Mergers and Acquistions
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Merger and Acquisitions
Companies merge and acquire other companies for various strategic reasons with various degrees of success. The success of a merger is measured by whether the value of the acquiring firm is enhanced by it. The practical aspects of mergers often prevent the forecasted benefits from being fully realized and the expected synergy may fall short of expectations. This paper discusses three examples of recent mergers, the forces that drive companies to buy or merge with others, and the financial outcomes of each case.

In May, 1998, Daimler-Benz and Chrysler Corporation, two of the worlds leading car manufacturers, agreed to combine their businesses in what they claimed to be a “merger of equals.” The merger resulted in a large automobile company, ranked third in the world in terms of revenues, market capitalization and earnings, and fifth in the number of units (passenger-cars and commercial vehicles combined) sold (Gaughan, 2004). The strategy going into that merger was to allow both groups to maintain their existing cultures. The former Chrysler group was given autonomy to manufacture mass-market cars and trucks, while the Germans continued to build luxury Mercedes. In this case, the merger would offer new products, countries, segments, brands, or skills, will add much more to your business than someone who does the same thing you do (Gaughan, 2004). Despite significant short and medium term expected synergies, DaimlerChrysler has only been posting low or negative profits after the deal. The $5.8 billion loss in 2001 was the biggest in German business history. Last year, the combined market value of the merged entity had fallen to about half the value of their separate valuations in 1998. Rivals such as BMW, Renault and Nissan, on the other hand, managed to improve in 2004 despite the same challenging environment (Mermigas, 2002). But the DaimlerChrysler merger has been a financial black hole for the company; its market value has tumbled 40 percent from $84 billion to $47 billion since the merger and is far from fulfilling Daimlers prediction that the merged entity would become the worlds most profitable automaker (Landler, 2005).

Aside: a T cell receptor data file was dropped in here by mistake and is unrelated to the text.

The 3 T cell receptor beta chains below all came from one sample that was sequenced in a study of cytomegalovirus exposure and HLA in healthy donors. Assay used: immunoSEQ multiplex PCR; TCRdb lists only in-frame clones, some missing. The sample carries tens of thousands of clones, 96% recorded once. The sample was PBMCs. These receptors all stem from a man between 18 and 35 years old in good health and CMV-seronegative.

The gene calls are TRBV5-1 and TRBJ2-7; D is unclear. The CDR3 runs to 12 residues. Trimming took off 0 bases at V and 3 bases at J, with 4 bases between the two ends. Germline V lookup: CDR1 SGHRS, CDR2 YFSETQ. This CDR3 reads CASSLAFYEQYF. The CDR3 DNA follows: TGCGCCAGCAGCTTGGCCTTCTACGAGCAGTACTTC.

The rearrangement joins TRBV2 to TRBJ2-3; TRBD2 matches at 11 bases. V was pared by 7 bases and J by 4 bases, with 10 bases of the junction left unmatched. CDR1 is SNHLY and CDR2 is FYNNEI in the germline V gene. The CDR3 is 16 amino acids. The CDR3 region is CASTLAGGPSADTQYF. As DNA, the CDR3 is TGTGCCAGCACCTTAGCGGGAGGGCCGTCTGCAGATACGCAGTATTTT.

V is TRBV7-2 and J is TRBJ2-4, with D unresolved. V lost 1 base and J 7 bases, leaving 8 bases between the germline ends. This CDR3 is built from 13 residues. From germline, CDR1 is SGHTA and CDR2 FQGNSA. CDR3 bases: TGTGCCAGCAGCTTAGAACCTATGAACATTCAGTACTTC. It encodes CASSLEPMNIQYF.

AOLs $165bn acquisition of Time Warner was structured to turn the once-independent internet medium into a cornerstone of the mainstream media system, validating the Internets role as a leader in the new world economy, while redefining what the next generation of digital-based leaders will look like( Mermigas, 2002). The deal, announced in 2000, employed an unusual merger structure in which each original company merged into a newly created entity “AOL Time Warner”. Time Warner provided roughly 70 percent of the combined companys profit stream while AOL controlled a greater stake of its stock because of how highly Wall Street values the growth potential of the Internet (Sutel, 2003). The deal, announced in 2000, employed an unusual merger structure in which each original company merged into a newly created entity “AOL Time Warner”. After the merger, the profitability of the AOL internet service provider (ISP) division decreased while the market valuation of similar independent internet companies fell dramatically. As a result, the value of the America Online division dropped significantly causing AOL Time Warner to report a loss of 99 billion dollars in 2002–at the time, the largest loss ever reported by a company. In response to the huge loss in 2002, the company dropped the “AOL” from its name (Sutel, 2003).

Pfizer purchased Warner-Lambert for $70 billion in what was described in the pharmaceutical industry a well received hostile takeover. The merger represents a superb strategic fit, and provides Pfizers incredible sales and marketing infrastructure with a great R&D pipeline (Pfizer, 2003). One of the biggest drivers of the Pfizer merger with Warner-Lambert was Lipitor, Warner-Lamberts

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Acquisition Of Time Warner And Combined Market Value Of The Merged Entity. (April 3, 2021). Retrieved from